It said it did not propose to specify a minimum broadband speed or quality in primary legislation, because the technology was fast-evolving, and any specifications would need to be revised as time goes by – something that it will be easier to do with secondary legislation. It will, however, consider giving the secretary of state the power to require Ofcom to review the USO in future, with a view to updating the minimum speed as things improve.
It said it would commission Ofcom to analyse the key factors that will inform the design of the USO, although it offered no suggestion as to what those factors might be. A report is to be delivered by the end of 2016, at which point a new consultation will commence on the secondary legislation and a regulatory impact assessment will be made.
Business and residential broadband users have been invited to take part in the consultation alongside network operators and ISPs. The process will close to submissions on 18 April 2016.
A broadband USO will be a complex thing to implement. It differs from the existing telephony USO in many ways. For example, whereas a user either has a telephone line or they do not, a broadband connection can be affected by a number of factors, many outside of anybody’s control, and can use a range of different technologies, hence the need to consider carefully how such a policy will be developed.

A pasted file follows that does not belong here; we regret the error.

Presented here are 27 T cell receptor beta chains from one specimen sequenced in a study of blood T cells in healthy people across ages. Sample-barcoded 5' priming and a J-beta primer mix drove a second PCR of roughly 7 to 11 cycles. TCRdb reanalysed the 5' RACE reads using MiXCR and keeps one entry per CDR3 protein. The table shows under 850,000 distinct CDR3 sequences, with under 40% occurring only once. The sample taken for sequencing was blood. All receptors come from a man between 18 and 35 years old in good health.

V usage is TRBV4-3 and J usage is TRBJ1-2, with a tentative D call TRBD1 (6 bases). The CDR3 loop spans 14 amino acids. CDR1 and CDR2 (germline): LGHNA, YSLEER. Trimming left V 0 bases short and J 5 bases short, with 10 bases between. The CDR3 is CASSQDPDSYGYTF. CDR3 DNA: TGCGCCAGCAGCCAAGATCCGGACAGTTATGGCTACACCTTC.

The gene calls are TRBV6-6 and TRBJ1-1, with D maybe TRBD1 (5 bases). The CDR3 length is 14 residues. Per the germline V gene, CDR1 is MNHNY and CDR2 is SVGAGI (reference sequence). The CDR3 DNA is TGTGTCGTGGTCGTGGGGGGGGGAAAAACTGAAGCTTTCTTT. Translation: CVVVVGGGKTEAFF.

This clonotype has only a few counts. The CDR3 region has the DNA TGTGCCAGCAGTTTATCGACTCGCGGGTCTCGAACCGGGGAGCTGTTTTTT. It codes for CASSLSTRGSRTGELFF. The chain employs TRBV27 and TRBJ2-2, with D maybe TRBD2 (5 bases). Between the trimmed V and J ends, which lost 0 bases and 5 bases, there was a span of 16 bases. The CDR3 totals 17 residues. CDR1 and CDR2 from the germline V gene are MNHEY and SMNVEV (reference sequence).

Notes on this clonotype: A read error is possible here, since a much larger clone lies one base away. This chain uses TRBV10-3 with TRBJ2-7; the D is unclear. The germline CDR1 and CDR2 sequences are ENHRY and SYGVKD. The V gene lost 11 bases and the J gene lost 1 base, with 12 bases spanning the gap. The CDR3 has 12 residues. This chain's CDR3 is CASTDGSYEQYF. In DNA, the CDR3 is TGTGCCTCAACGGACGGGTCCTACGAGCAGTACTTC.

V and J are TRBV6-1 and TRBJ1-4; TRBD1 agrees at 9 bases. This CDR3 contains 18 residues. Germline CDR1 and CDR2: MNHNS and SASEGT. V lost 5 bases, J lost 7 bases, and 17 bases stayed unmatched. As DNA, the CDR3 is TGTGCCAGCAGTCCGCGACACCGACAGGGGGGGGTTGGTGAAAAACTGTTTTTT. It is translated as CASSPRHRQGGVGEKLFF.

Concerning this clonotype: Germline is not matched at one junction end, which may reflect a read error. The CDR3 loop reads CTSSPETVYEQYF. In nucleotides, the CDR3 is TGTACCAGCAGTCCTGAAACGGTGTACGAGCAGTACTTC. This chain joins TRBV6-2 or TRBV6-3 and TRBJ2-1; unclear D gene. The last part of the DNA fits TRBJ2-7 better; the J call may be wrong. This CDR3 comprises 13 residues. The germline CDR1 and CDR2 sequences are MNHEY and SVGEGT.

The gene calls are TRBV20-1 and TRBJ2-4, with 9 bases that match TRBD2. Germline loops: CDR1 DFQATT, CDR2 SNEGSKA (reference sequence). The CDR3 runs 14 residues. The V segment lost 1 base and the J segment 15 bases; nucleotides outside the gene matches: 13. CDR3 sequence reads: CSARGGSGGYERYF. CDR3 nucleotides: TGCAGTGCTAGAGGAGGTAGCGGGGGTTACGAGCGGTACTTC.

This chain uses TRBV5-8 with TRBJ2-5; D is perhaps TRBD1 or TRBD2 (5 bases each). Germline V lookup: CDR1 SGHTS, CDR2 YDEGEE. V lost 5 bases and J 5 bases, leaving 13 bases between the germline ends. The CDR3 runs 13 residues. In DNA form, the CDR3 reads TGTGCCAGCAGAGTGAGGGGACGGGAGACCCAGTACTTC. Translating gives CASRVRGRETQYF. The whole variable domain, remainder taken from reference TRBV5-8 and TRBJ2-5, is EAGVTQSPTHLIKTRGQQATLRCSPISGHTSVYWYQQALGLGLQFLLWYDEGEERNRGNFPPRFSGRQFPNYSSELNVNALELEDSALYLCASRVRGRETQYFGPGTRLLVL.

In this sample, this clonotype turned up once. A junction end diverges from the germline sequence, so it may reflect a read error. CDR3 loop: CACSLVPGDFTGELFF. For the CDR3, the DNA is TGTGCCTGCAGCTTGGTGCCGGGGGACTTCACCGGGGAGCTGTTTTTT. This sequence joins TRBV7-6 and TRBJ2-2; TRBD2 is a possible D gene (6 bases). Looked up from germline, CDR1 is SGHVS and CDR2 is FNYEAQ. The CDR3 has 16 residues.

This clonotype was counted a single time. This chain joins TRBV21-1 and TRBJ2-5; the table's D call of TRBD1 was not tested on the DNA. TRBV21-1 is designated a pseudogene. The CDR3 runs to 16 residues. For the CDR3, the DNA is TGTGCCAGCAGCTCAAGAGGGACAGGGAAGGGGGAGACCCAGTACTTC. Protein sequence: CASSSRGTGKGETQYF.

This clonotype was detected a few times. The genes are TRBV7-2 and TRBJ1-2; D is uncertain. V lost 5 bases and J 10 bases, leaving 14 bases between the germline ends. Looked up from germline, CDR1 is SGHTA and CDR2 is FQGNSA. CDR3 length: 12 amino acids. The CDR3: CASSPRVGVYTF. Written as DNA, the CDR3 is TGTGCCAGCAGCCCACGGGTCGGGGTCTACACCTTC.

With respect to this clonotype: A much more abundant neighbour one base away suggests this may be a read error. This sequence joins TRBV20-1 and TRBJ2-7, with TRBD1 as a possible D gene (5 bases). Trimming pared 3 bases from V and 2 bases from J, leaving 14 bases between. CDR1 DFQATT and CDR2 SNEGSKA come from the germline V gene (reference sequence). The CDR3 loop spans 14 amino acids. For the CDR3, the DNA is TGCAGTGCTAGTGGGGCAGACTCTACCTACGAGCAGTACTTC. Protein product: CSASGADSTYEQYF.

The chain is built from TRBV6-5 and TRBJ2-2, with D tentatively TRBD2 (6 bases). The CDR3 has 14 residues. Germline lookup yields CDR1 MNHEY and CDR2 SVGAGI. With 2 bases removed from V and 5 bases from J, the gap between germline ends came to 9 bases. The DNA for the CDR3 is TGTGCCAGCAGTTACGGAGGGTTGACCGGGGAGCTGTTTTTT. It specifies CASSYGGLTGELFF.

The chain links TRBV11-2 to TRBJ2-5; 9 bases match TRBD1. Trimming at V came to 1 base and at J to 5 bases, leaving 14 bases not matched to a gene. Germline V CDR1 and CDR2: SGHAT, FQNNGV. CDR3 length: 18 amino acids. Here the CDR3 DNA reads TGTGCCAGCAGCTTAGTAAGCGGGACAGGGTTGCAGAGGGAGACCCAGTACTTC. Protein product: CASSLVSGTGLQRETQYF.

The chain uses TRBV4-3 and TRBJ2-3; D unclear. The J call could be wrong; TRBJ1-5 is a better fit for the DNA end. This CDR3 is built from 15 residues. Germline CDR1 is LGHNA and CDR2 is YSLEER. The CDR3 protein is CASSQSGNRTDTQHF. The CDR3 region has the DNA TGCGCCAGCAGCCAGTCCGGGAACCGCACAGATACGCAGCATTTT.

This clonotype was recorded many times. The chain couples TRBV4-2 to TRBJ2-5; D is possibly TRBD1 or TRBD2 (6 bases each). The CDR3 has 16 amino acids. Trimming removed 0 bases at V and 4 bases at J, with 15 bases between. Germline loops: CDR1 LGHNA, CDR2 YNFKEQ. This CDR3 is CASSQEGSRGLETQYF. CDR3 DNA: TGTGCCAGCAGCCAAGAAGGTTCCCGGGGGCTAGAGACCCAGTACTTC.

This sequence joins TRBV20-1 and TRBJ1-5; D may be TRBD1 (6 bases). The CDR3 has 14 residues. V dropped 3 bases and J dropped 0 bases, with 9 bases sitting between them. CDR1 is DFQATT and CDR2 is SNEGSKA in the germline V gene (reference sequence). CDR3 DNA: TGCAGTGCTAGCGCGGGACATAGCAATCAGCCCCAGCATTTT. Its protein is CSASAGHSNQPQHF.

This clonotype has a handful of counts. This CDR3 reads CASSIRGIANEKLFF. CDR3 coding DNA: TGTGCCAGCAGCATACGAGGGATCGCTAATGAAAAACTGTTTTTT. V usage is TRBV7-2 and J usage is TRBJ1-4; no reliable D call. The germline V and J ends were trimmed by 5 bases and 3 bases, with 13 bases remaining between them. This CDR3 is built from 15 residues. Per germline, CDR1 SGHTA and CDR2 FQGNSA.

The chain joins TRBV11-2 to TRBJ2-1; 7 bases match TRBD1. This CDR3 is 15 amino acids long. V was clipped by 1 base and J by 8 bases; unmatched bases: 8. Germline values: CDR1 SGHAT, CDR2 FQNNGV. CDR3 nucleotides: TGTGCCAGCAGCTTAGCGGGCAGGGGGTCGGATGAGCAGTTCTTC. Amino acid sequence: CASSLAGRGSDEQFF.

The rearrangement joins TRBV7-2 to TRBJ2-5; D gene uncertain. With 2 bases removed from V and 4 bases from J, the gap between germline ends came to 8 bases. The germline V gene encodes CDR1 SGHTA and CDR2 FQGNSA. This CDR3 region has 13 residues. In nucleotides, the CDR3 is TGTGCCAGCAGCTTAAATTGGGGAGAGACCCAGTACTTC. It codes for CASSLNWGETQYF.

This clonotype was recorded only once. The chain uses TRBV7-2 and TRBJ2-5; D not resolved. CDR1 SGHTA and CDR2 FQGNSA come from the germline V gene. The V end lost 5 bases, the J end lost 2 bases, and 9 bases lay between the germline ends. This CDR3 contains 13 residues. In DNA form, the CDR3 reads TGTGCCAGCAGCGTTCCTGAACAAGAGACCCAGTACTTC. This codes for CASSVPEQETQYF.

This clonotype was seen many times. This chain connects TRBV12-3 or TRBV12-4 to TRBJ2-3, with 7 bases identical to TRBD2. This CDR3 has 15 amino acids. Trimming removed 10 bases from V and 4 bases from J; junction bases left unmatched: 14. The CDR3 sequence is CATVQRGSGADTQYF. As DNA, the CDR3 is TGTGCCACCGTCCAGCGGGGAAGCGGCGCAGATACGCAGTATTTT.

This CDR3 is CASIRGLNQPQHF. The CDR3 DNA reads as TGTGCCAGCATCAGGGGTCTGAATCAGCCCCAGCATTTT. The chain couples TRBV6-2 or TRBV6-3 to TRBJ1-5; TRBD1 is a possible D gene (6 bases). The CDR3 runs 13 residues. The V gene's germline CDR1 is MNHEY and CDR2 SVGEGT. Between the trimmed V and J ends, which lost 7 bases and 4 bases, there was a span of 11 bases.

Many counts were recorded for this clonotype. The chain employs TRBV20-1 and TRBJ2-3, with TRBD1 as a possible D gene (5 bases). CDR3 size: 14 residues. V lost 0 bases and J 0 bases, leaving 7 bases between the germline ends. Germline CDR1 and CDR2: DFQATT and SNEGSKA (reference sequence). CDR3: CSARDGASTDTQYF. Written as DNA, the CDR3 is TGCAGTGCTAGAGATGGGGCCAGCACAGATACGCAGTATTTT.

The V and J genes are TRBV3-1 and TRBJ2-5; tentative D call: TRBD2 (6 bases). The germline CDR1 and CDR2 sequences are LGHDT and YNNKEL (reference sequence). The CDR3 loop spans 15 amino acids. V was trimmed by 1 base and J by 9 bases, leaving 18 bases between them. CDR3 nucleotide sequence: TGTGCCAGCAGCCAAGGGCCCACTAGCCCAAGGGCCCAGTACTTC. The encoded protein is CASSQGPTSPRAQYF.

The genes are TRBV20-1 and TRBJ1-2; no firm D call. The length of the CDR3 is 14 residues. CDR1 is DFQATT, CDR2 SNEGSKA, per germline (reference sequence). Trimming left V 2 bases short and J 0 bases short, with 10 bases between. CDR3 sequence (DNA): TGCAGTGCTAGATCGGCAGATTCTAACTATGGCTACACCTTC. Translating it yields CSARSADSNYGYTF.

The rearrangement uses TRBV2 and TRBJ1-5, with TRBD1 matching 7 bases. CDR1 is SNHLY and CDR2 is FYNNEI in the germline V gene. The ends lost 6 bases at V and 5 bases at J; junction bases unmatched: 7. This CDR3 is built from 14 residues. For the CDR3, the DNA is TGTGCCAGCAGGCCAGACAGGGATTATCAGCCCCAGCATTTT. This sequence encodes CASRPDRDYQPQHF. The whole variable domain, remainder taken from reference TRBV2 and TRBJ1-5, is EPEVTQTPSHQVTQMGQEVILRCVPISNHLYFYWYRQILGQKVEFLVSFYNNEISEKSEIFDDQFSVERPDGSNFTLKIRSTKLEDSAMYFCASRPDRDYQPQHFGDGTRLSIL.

In the wake of the announcement, Matthew Evans, CEO of the Broadband Stakeholder Group (BSG), pointed out that the consultation process would have to address a great many questions as to how a USO could be delivered in the UK.
At a recent panel event hosted by the BSG, analyst Rob Kenny of telecoms consultancy Communications Chambers said that the government would have to consider the expense of enforcing a USO as a priority.
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In other European states that have gone down this route, such as Sweden, the minimum speed requirement has been way under 10Mbps, and Kenny pointed out there was no precedent for such an advanced technical specification, speculating that it could cost up to £1bn.
“The voice USO was a dusty backwater of regulation. It was not controversial and no money was at stake,” said Kenny. “This was because BT was a monopoly, the USO bit in only a small number of households, there was an obvious supplier, and the tech specifications and price were simple. None of this applies in the case of a broadband USO.”
Kenny added that satellite broadband was already technically capable of covering the entire country with a 10Mbps service – the government has already made such a service available, although take-up has disappointed – and said the debate over a broadband USO appeared to be needlessly excluding it from consideration.
Gary Miller, the head of policy at BT, added: “The concept of a universally available broadband service is something BT absolutely stands behind. But as soon as you go into a USO you bring a lot of other things with you that have a history of being inefficient and difficult to deal with.”